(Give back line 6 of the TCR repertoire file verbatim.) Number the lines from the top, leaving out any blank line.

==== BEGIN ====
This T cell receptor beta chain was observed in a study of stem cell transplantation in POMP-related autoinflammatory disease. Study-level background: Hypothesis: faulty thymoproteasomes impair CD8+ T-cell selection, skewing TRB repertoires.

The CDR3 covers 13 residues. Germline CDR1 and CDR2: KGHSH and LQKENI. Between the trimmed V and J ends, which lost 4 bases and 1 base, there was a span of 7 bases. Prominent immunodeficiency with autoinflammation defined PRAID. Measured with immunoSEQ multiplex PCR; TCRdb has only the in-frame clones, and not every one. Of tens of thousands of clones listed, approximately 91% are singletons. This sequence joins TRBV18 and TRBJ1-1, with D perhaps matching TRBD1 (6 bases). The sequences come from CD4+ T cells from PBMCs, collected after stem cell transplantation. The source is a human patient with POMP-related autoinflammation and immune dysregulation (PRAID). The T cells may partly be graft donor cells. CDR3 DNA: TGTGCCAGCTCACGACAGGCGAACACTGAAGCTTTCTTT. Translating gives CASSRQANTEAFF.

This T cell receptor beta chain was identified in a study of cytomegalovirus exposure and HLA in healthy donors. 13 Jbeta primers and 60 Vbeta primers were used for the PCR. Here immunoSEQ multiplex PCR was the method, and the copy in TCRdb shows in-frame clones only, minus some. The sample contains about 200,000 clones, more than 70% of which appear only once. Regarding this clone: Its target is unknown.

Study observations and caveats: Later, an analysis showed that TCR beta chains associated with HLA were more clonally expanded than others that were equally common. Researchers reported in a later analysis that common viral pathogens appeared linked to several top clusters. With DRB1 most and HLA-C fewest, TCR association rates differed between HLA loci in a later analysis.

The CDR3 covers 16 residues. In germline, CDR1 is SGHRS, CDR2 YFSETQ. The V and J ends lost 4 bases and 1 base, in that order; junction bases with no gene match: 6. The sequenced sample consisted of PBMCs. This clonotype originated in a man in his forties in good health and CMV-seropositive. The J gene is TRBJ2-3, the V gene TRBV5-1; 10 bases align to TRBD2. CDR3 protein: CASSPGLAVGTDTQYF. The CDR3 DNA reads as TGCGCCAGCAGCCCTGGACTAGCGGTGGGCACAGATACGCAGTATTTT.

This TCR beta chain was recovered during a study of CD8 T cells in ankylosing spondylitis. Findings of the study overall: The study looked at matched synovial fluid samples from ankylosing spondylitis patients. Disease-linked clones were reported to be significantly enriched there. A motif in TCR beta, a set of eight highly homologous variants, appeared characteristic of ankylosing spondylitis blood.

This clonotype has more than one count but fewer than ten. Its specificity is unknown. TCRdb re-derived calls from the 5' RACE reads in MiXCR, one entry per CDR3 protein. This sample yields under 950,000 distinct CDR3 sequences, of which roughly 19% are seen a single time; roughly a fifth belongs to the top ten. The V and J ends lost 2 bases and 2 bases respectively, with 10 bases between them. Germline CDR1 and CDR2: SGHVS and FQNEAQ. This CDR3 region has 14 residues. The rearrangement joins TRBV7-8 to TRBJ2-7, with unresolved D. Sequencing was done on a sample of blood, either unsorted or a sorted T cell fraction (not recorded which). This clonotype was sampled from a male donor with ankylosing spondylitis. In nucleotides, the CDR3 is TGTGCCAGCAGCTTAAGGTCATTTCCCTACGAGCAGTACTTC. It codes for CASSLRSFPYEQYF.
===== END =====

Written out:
This TCR beta chain was recovered during a study of CD8 T cells in ankylosing spondylitis. Findings of the study overall: The study looked at matched synovial fluid samples from ankylosing spondylitis patients. Disease-linked clones were reported to be significantly enriched there. A motif in TCR beta, a set of eight highly homologous variants, appeared characteristic of ankylosing spondylitis blood.